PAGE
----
As the U.S. military continues efforts to identify and neutralize a number of evolving threats to the Warfighter, the deployment of advanced technology likewise continues to play an outsized role in that process. For the U.S. Army Medical Research and Development Command’s Medical Simulation and Information Sciences Research Program, that effort extends far beyond the boundaries of the Command and into the larger federal footprint. On June 11, as part of a cooperative effort with the U.S. Secret Service, MSISRP completed delivery of the SUSTAIN prolonged field care device as part of an attempt to glean real-world insight into a potential life-saving technology.
“We need to find ways to better train for prolonged field care situations,” says MSISRP Senior Program Manager Frank Karluk. “So in many ways we’re seeking to answer a basic question [with this technology] – when there’s no evacuation, what do we do?”
From that perspective, the pairing with the Secret Service functions as a test drive of sorts, whereby new recruits can learn standard medical training and lifesaving skills via the SUSTAIN device – which is comprised of both a computer-activated manikin and an accompanying tablet-based software system – with Secret Service instructors then relaying those real-world results back to USAMRDC. MSIRSP decided to partner with the USSS following a site visit to their Maryland-based training facility by MSISRP portfolio manager Dr. Darrin Frye earlier this year.
“[We] wanted to try and figure out how we could help other agencies – not just DOD agencies – do their training because their instructors are delivering almost identical training as the Soldiers, Sailors, Marines and Airmen are [receiving],” says Karluk.
“As our staff grows, we’re trying to make an effort to basically bump-up the training – make it a little bit more hands-on, a little bit more tactile,” says Barry Frasier, a USSS Emergency Services Specialist who will be charged with putting the device through its paces. “[We want] our people to perform the medical skills instead of sitting in a classroom.”
From MSISRP’s perspective, the interagency deployment of the SUSTAIN aids in the teaching of core skills related to successful prolonged field care, and also furthers the military’s goal of using medical simulation technology to help refine those same skills – both of which are key tenets of the military’s medical infrastructure moving forward. The manikin itself is referred to as the Modular Healthcare Simulation Education System; which is, to be technically accurate, less a manikin and more an interchangeable system allowing compatible plug-and-play peripherals (or, life-like limbs) to communicate with a central computerized brain. The MoHSES is a self-standing effort previously funded by MSISRP (and in turn created at the University of Minnesota) that is then paired with the software system, which was developed by New Mexico-based Applied Research Associates to form the complete SUSTAIN system. While the software – which is essentially a video game – teaches users how to care for casualties over the course of several days in a virtual environment, the MoHSES teaches users how to apply those skills in the real, physical world. The life-like manikin then relays to a computer whether or not the user diagnosed (and then treated) the casualty correctly – documenting everything from correct tourniquet application to proper treatment of a collapsed lung.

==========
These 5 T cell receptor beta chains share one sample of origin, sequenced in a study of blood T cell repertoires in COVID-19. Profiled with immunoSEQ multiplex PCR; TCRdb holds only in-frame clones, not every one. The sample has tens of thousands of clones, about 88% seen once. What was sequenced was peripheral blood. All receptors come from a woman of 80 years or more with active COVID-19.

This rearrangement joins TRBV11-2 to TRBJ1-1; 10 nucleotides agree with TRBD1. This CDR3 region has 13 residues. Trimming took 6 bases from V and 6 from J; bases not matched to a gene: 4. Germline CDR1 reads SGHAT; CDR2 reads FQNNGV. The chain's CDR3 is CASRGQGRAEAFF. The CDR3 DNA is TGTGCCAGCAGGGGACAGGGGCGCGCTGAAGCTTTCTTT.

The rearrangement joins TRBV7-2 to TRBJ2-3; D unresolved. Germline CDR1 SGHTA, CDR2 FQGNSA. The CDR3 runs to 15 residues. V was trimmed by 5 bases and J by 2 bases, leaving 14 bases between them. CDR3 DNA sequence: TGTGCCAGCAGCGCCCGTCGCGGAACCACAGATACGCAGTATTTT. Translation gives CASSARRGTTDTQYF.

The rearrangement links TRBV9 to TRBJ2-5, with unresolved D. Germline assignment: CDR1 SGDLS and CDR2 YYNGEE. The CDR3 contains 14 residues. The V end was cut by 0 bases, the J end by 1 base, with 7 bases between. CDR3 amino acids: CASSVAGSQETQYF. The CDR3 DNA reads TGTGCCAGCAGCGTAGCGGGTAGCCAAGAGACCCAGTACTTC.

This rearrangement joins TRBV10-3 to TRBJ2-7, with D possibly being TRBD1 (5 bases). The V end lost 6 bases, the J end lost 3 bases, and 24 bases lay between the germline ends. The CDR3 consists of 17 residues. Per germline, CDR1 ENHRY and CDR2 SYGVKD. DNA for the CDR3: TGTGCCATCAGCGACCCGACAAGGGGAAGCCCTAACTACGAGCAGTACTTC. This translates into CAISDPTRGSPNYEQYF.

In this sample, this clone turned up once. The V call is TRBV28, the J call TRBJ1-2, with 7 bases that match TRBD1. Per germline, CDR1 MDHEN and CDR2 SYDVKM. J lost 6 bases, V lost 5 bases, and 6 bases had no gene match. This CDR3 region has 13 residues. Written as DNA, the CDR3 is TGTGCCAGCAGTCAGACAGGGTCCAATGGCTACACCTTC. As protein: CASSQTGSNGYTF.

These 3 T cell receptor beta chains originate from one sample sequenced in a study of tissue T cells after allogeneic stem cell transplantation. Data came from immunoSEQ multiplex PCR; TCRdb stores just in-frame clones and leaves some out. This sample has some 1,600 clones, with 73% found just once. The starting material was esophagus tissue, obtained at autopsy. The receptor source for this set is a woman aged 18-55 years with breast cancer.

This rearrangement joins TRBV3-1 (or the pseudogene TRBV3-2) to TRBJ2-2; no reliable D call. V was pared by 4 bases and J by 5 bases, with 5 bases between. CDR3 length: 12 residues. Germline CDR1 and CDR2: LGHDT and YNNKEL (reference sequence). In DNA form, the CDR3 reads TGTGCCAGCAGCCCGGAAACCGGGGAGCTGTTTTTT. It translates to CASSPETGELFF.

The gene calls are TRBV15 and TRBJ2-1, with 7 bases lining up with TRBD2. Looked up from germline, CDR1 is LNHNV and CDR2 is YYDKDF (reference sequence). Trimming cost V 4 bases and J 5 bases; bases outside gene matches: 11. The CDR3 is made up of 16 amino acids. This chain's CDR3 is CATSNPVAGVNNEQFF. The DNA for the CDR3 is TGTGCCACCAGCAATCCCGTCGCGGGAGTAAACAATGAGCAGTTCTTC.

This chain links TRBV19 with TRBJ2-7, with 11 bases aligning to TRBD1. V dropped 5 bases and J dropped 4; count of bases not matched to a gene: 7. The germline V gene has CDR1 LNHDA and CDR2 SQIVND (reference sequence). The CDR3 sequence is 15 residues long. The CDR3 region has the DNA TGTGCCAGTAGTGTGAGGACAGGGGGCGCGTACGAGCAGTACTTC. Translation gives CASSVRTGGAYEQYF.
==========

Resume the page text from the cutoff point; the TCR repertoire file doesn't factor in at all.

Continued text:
“We can let you learn the protocol, let you learn the steps you should take and then put you in front of a manikin and say, now do it for real,” says Karluk.
For that reason, Frasier – a former Air Force medic – plans to use the system for his upcoming paramedic courses and a slew of Law Enforcement Responder courses; the latter of which is similar in tone and structure to the Army Combat Lifesaver Course. Just as the military envisions prolonged field care as long-term medical care to be deployed if evacuation from a given combat zone is not possible for several days, the USSS similarly plans to deploy such skills during shelter-in-place situations when (and if) agents encounter similar aggression during their duties. Indeed, those similarities were the driving force behind the effort in the first place.
“A lot of the training in the past has been done [via classroom learning] historically because the simulation tools just weren’t there,” says Frasier, noting the SUSTAIN offers a variety of training options. “But in the past couple years what we’ve been doing is moving more and more into that direction.”